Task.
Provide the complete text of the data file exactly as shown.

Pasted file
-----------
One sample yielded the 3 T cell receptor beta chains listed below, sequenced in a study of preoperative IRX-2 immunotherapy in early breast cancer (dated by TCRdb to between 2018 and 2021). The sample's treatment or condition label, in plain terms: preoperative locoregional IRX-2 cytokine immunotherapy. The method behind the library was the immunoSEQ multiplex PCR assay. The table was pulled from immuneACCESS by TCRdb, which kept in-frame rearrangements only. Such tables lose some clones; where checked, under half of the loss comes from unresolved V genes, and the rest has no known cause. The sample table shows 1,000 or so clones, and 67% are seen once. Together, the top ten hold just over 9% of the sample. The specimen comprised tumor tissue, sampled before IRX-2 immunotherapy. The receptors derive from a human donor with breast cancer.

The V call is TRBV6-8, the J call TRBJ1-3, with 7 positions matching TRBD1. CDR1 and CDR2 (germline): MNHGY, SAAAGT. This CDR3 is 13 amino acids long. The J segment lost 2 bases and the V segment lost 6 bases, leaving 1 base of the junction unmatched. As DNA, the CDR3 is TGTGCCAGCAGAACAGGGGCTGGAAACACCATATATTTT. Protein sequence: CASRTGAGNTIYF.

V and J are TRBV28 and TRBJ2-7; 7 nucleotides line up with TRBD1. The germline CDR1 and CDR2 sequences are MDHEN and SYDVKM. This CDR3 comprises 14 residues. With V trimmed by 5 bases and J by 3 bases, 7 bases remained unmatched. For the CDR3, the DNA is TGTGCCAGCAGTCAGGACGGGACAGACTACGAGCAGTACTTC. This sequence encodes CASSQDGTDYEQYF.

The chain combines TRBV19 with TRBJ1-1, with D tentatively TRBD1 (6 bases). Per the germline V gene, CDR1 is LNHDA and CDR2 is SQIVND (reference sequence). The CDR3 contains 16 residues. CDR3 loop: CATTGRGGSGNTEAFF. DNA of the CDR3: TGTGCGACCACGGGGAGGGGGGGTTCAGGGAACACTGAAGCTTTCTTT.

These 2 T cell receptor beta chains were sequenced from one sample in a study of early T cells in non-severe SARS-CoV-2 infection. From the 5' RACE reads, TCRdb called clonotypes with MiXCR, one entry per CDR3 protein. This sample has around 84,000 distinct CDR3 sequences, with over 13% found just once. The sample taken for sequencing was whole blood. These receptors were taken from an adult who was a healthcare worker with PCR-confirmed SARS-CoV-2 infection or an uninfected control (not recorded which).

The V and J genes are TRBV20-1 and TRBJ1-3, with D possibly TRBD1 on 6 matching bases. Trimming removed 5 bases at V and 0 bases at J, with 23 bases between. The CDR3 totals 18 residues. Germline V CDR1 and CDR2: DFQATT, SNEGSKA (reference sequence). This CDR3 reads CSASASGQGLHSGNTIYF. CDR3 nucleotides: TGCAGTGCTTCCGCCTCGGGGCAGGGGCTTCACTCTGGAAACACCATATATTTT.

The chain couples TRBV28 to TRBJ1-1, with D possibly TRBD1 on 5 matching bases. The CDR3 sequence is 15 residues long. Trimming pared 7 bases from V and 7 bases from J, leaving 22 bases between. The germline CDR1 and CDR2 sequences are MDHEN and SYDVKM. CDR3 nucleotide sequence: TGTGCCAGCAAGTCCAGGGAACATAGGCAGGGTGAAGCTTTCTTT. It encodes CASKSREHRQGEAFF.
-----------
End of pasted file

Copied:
One sample yielded the 3 T cell receptor beta chains listed below, sequenced in a study of preoperative IRX-2 immunotherapy in early breast cancer (dated by TCRdb to between 2018 and 2021). The sample's treatment or condition label, in plain terms: preoperative locoregional IRX-2 cytokine immunotherapy. The method behind the library was the immunoSEQ multiplex PCR assay. The table was pulled from immuneACCESS by TCRdb, which kept in-frame rearrangements only. Such tables lose some clones; where checked, under half of the loss comes from unresolved V genes, and the rest has no known cause. The sample table shows 1,000 or so clones, and 67% are seen once. Together, the top ten hold just over 9% of the sample. The specimen comprised tumor tissue, sampled before IRX-2 immunotherapy. The receptors derive from a human donor with breast cancer.

The V call is TRBV6-8, the J call TRBJ1-3, with 7 positions matching TRBD1. CDR1 and CDR2 (germline): MNHGY, SAAAGT. This CDR3 is 13 amino acids long. The J segment lost 2 bases and the V segment lost 6 bases, leaving 1 base of the junction unmatched. As DNA, the CDR3 is TGTGCCAGCAGAACAGGGGCTGGAAACACCATATATTTT. Protein sequence: CASRTGAGNTIYF.

V and J are TRBV28 and TRBJ2-7; 7 nucleotides line up with TRBD1. The germline CDR1 and CDR2 sequences are MDHEN and SYDVKM. This CDR3 comprises 14 residues. With V trimmed by 5 bases and J by 3 bases, 7 bases remained unmatched. For the CDR3, the DNA is TGTGCCAGCAGTCAGGACGGGACAGACTACGAGCAGTACTTC. This sequence encodes CASSQDGTDYEQYF.

The chain combines TRBV19 with TRBJ1-1, with D tentatively TRBD1 (6 bases). Per the germline V gene, CDR1 is LNHDA and CDR2 is SQIVND (reference sequence). The CDR3 contains 16 residues. CDR3 loop: CATTGRGGSGNTEAFF. DNA of the CDR3: TGTGCGACCACGGGGAGGGGGGGTTCAGGGAACACTGAAGCTTTCTTT.

These 2 T cell receptor beta chains were sequenced from one sample in a study of early T cells in non-severe SARS-CoV-2 infection. From the 5' RACE reads, TCRdb called clonotypes with MiXCR, one entry per CDR3 protein. This sample has around 84,000 distinct CDR3 sequences, with over 13% found just once. The sample taken for sequencing was whole blood. These receptors were taken from an adult who was a healthcare worker with PCR-confirmed SARS-CoV-2 infection or an uninfected control (not recorded which).

The V and J genes are TRBV20-1 and TRBJ1-3, with D possibly TRBD1 on 6 matching bases. Trimming removed 5 bases at V and 0 bases at J, with 23 bases between. The CDR3 totals 18 residues. Germline V CDR1 and CDR2: DFQATT, SNEGSKA (reference sequence). This CDR3 reads CSASASGQGLHSGNTIYF. CDR3 nucleotides: TGCAGTGCTTCCGCCTCGGGGCAGGGGCTTCACTCTGGAAACACCATATATTTT.

The chain couples TRBV28 to TRBJ1-1, with D possibly TRBD1 on 5 matching bases. The CDR3 sequence is 15 residues long. Trimming pared 7 bases from V and 7 bases from J, leaving 22 bases between. The germline CDR1 and CDR2 sequences are MDHEN and SYDVKM. CDR3 nucleotide sequence: TGTGCCAGCAAGTCCAGGGAACATAGGCAGGGTGAAGCTTTCTTT. It encodes CASKSREHRQGEAFF.